According to Professor Issel, Catholic faith-based politics shaped the language and the outcomes of debates over how to define the common good and how to define and implement the public interest in the City. Such efforts followed the Pope’s letter to City workers in 1891 supporting Labor. At that time, the Catholic Church essentially supported Labor and condemned Laissez-faire capitalism. The Church also stated that there was “no automatic conflict between Capital and Labor”; there were only misguided Capitalists and Labor leaders”.

At the same time and competing with the Catholic Church, labor leaders and City Officials were the Revolutionaries, comprised mainly of Anarchists who also sought moral authority and political power based on an alternative agenda.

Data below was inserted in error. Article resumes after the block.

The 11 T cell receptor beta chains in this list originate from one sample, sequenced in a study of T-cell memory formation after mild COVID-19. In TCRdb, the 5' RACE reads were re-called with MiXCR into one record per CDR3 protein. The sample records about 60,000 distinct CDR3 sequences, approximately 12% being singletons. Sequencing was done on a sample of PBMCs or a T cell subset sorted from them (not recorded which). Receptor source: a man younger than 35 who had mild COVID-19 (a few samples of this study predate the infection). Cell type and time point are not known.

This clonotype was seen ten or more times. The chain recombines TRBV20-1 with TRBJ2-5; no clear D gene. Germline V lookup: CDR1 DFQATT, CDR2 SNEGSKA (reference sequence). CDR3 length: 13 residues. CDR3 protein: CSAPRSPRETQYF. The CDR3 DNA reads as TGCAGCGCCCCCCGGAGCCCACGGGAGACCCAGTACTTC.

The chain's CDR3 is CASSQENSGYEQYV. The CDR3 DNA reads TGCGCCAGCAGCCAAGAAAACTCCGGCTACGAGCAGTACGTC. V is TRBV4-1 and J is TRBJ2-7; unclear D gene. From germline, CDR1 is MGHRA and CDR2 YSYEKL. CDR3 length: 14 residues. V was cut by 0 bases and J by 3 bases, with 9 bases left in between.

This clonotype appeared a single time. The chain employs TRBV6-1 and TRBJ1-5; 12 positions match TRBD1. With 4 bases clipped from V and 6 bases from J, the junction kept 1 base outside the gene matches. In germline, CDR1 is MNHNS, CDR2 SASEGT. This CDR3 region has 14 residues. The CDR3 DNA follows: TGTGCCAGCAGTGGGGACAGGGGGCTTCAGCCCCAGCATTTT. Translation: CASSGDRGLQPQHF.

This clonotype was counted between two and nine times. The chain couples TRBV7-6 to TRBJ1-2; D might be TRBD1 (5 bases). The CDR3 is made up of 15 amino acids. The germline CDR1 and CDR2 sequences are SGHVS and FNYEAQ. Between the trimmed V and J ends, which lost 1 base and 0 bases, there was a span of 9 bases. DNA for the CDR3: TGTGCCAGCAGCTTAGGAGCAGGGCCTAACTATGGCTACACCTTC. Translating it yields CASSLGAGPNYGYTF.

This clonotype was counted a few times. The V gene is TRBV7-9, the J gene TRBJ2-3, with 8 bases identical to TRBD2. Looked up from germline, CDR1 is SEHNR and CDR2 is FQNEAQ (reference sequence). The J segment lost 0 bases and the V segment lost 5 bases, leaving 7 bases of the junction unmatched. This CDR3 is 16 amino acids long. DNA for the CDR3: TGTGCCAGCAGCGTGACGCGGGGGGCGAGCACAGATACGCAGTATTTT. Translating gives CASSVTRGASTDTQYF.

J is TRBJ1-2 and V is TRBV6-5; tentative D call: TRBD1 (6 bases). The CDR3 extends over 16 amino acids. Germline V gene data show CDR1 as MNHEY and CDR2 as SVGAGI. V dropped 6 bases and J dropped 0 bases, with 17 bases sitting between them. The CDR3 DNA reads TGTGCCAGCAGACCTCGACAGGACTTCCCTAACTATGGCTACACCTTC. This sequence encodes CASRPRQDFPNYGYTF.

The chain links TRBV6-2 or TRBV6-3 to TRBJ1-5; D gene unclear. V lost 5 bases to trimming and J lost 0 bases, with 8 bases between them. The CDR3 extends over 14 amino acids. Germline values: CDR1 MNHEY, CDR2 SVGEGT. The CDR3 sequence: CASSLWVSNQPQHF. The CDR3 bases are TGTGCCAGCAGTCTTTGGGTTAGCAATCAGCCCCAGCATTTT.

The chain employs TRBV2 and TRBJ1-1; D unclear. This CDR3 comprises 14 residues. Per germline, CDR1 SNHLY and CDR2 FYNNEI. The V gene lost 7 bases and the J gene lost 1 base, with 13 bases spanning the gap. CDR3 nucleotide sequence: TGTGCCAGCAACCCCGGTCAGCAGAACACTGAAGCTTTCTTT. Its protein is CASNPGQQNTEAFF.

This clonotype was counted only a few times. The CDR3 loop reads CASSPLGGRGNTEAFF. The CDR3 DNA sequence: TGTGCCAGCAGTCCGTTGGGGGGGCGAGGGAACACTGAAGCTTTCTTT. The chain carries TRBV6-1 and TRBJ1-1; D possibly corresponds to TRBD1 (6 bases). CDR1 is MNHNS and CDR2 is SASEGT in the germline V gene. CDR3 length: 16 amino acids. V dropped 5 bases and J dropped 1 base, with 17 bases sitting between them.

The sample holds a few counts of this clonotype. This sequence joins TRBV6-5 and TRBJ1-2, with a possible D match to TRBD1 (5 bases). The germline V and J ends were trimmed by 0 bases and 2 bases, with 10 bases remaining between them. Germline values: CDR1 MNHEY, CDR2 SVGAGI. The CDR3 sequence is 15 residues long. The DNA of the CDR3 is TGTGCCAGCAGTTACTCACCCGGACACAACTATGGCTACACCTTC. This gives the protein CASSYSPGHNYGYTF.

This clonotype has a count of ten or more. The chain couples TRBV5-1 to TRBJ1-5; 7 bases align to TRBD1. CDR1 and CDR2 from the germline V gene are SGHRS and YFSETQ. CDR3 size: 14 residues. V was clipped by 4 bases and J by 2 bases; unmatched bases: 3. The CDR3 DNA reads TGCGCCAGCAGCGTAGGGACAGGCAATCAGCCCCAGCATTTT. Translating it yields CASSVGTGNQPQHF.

So, when the City Board of Supervisors, made up of members of the Union Labor Party (ULP) disgraced themselves and discredited their supporters during the ‘honest graft’ persecution trials which removed them from power, the social and political divisions in the city evolved from strong leaders.

Professor Issel identified several of these leaders. Olaf Tveitmoe, born in Norway, he moved to the City in 1897 and as a Socialist revolutionary, became active in union struggles, including the Cement Workers and the Building Trades Unions. He served as the editor of a weekly newspaper Organized Labor and condemned the Prosecutor’s removal of the Union Labor Party (ULP) from civic power.

Edward R. Taylor, mayor of San Francisco from 1907 to 1910, defended himself against charges that he, as an elected official, only represented the interests of capital. Patrick McCarthy won the mayoral election of 1909 as the candidate of a revitalized Union Labor Party (ULP). Then in 1911, James Rolph beat incumbent mayor Patrick McCarthy by promising voters he would better represent “all of the people.”